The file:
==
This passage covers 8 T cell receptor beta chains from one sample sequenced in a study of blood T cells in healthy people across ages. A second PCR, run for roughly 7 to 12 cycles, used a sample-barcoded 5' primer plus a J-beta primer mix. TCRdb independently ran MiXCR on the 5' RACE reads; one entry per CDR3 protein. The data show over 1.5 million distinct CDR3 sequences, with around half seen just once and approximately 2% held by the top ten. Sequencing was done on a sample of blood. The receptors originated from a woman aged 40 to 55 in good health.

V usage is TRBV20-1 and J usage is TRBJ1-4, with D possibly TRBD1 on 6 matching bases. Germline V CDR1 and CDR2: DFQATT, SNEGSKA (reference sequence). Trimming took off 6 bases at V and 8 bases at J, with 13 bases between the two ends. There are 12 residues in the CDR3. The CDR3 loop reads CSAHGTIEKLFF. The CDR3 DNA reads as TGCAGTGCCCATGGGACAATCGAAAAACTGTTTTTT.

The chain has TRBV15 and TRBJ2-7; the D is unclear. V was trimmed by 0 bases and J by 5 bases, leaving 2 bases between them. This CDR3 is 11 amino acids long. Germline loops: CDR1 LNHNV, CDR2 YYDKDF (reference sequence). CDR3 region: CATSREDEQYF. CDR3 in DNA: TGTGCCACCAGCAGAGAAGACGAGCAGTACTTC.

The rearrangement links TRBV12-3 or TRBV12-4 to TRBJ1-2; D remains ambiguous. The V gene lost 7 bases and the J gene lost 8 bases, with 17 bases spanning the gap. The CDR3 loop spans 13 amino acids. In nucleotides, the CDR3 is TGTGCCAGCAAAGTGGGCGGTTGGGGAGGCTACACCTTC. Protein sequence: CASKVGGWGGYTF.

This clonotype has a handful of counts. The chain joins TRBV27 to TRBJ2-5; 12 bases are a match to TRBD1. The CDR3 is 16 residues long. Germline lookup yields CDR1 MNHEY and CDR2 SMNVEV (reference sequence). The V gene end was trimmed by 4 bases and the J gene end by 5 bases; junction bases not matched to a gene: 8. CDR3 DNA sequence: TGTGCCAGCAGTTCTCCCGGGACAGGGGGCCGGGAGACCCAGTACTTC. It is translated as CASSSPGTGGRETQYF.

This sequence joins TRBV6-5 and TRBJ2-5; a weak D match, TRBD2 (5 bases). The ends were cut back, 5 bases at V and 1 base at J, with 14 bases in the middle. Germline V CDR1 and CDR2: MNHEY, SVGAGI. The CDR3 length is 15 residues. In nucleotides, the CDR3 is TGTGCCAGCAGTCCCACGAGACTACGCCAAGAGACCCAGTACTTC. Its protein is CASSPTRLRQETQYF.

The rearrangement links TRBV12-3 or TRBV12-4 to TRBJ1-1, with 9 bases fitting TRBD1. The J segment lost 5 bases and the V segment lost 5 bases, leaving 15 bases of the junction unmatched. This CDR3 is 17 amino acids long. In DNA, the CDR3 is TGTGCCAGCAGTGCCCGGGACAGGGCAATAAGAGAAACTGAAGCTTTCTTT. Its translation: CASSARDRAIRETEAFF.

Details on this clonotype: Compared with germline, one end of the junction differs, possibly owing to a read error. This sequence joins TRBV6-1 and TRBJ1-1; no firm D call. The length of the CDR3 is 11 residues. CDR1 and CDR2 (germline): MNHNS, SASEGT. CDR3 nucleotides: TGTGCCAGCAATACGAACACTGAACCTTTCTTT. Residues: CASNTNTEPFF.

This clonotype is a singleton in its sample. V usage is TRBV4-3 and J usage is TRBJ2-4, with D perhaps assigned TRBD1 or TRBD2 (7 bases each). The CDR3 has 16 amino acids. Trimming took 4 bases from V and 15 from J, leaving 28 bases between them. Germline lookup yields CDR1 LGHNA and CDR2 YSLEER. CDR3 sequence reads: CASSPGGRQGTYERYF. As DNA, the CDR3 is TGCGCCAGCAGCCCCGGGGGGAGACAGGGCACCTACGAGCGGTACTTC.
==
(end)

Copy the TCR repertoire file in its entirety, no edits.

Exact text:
This passage covers 8 T cell receptor beta chains from one sample sequenced in a study of blood T cells in healthy people across ages. A second PCR, run for roughly 7 to 12 cycles, used a sample-barcoded 5' primer plus a J-beta primer mix. TCRdb independently ran MiXCR on the 5' RACE reads; one entry per CDR3 protein. The data show over 1.5 million distinct CDR3 sequences, with around half seen just once and approximately 2% held by the top ten. Sequencing was done on a sample of blood. The receptors originated from a woman aged 40 to 55 in good health.

V usage is TRBV20-1 and J usage is TRBJ1-4, with D possibly TRBD1 on 6 matching bases. Germline V CDR1 and CDR2: DFQATT, SNEGSKA (reference sequence). Trimming took off 6 bases at V and 8 bases at J, with 13 bases between the two ends. There are 12 residues in the CDR3. The CDR3 loop reads CSAHGTIEKLFF. The CDR3 DNA reads as TGCAGTGCCCATGGGACAATCGAAAAACTGTTTTTT.

The chain has TRBV15 and TRBJ2-7; the D is unclear. V was trimmed by 0 bases and J by 5 bases, leaving 2 bases between them. This CDR3 is 11 amino acids long. Germline loops: CDR1 LNHNV, CDR2 YYDKDF (reference sequence). CDR3 region: CATSREDEQYF. CDR3 in DNA: TGTGCCACCAGCAGAGAAGACGAGCAGTACTTC.

The rearrangement links TRBV12-3 or TRBV12-4 to TRBJ1-2; D remains ambiguous. The V gene lost 7 bases and the J gene lost 8 bases, with 17 bases spanning the gap. The CDR3 loop spans 13 amino acids. In nucleotides, the CDR3 is TGTGCCAGCAAAGTGGGCGGTTGGGGAGGCTACACCTTC. Protein sequence: CASKVGGWGGYTF.

This clonotype has a handful of counts. The chain joins TRBV27 to TRBJ2-5; 12 bases are a match to TRBD1. The CDR3 is 16 residues long. Germline lookup yields CDR1 MNHEY and CDR2 SMNVEV (reference sequence). The V gene end was trimmed by 4 bases and the J gene end by 5 bases; junction bases not matched to a gene: 8. CDR3 DNA sequence: TGTGCCAGCAGTTCTCCCGGGACAGGGGGCCGGGAGACCCAGTACTTC. It is translated as CASSSPGTGGRETQYF.

This sequence joins TRBV6-5 and TRBJ2-5; a weak D match, TRBD2 (5 bases). The ends were cut back, 5 bases at V and 1 base at J, with 14 bases in the middle. Germline V CDR1 and CDR2: MNHEY, SVGAGI. The CDR3 length is 15 residues. In nucleotides, the CDR3 is TGTGCCAGCAGTCCCACGAGACTACGCCAAGAGACCCAGTACTTC. Its protein is CASSPTRLRQETQYF.

The rearrangement links TRBV12-3 or TRBV12-4 to TRBJ1-1, with 9 bases fitting TRBD1. The J segment lost 5 bases and the V segment lost 5 bases, leaving 15 bases of the junction unmatched. This CDR3 is 17 amino acids long. In DNA, the CDR3 is TGTGCCAGCAGTGCCCGGGACAGGGCAATAAGAGAAACTGAAGCTTTCTTT. Its translation: CASSARDRAIRETEAFF.

Details on this clonotype: Compared with germline, one end of the junction differs, possibly owing to a read error. This sequence joins TRBV6-1 and TRBJ1-1; no firm D call. The length of the CDR3 is 11 residues. CDR1 and CDR2 (germline): MNHNS, SASEGT. CDR3 nucleotides: TGTGCCAGCAATACGAACACTGAACCTTTCTTT. Residues: CASNTNTEPFF.

This clonotype is a singleton in its sample. V usage is TRBV4-3 and J usage is TRBJ2-4, with D perhaps assigned TRBD1 or TRBD2 (7 bases each). The CDR3 has 16 amino acids. Trimming took 4 bases from V and 15 from J, leaving 28 bases between them. Germline lookup yields CDR1 LGHNA and CDR2 YSLEER. CDR3 sequence reads: CASSPGGRQGTYERYF. As DNA, the CDR3 is TGCGCCAGCAGCCCCGGGGGGAGACAGGGCACCTACGAGCGGTACTTC.